The highway between Medellín and Colombia's Caribbean coast winds through one of South America's major drug-producing regions. The road is controlled by army and police checkpoints, but to enter the Cordillera Occidental mountains that hover above it, you need the permission of the FARC (The Revolutionary Armed Forces of Colombia), the fierce Marxist guerrillas who control the cultivation of the area's coca crop, the raw material of cocaine. That rare permiso allowed TIME to take an eight-hour mule ride through the mountains, rivers, jungles and dozens of coca plantations to the encampment of German Silva Hernandez, alias Comandante Alberto, one of the commanders of the FARC's 18th Front. He carries a bullet scar on his stomach and a $36,000 government bounty on his head. But unlike so many FARC members these days — especially in the wake of this week's astonishing army rescue of high-profile FARC hostages — he has no intention of coming down from the mountains. He remains convinced that the insurgency has a future. "The new generation of guerrillas," he grouses, "needs better political training."
. But in strongholds like the Cordillera Occidental, FARC commanders and soldiers remain defiant. And while it might sound delusional to many, they insist the guerrillas have more life than the government claims. "They've been saying [we're defeated] since the 1960s," says Comandante Alberto, who joined the FARC when he was 15 and has spent more than two decades in these mountains. "If they couldn't defeat us when we were a few dozen farmers, without uniforms and hardly any weapons, how can they beat us now when there are [still] thousands of us all over Colombia? This is a propaganda war. A couple of weeks ago the army came in here — we ambushed them and they ran away.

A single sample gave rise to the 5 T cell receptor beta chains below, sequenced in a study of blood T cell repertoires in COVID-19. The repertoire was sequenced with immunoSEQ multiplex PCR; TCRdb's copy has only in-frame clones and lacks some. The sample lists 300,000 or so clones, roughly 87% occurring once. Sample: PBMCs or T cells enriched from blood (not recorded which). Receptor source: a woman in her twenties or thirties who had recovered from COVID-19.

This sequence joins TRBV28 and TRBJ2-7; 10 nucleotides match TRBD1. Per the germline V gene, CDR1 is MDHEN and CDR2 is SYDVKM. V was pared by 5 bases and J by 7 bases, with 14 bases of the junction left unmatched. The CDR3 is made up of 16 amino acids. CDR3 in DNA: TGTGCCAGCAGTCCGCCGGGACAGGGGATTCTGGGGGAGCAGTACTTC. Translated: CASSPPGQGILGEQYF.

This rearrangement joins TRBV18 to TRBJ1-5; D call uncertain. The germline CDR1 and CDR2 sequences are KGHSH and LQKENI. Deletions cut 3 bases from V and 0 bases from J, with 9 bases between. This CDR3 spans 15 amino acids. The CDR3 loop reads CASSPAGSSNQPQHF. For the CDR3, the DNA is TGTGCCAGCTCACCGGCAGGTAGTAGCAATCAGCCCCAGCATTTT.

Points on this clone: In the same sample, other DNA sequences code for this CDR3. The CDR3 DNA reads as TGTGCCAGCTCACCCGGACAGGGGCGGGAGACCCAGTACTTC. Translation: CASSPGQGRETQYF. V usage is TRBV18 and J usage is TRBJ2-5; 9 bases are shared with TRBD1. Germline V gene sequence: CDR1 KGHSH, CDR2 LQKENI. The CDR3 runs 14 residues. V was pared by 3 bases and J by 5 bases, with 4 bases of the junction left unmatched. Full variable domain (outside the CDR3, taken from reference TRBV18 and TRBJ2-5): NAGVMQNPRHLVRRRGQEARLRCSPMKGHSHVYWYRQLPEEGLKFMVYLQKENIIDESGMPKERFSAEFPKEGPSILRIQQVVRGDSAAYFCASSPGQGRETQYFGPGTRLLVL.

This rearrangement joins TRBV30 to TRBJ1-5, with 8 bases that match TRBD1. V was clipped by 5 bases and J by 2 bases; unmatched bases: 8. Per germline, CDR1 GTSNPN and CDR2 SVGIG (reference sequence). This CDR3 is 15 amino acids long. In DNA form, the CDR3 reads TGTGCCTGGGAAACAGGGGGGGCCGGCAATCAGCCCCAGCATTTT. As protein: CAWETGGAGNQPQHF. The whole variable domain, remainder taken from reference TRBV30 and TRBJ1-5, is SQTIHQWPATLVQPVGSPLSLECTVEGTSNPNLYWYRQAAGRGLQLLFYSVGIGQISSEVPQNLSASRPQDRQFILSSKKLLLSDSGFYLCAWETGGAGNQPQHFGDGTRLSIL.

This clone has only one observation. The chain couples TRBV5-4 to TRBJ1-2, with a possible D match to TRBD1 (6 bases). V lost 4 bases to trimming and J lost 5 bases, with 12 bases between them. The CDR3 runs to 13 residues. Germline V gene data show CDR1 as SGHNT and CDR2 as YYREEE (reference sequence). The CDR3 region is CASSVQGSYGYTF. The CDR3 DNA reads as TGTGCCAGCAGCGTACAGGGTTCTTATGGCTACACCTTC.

Drug interdiction was the professed purpose of the $5 billion U.S. Plan Colombia, launched in 2000, but its focus shifted instead to a counterinsurgency campaign to eliminate the FARC. "Most of the money that was supposedly for the war on drugs has been used for war against the guerrillas," Comandante Alberto notes. Plan Colombia, which has afforded Colombia's military U.S. hardware like Black Hawk and Huey helicopters, making it difficult for the rebels to concentrate in large units, has been successful in hobbling the FARC. But coca cultivation in Colombia rose in 2007, according to a new U.N. report. A widespread fear is that the remaining members of the FARC will become full-fledged drug lords.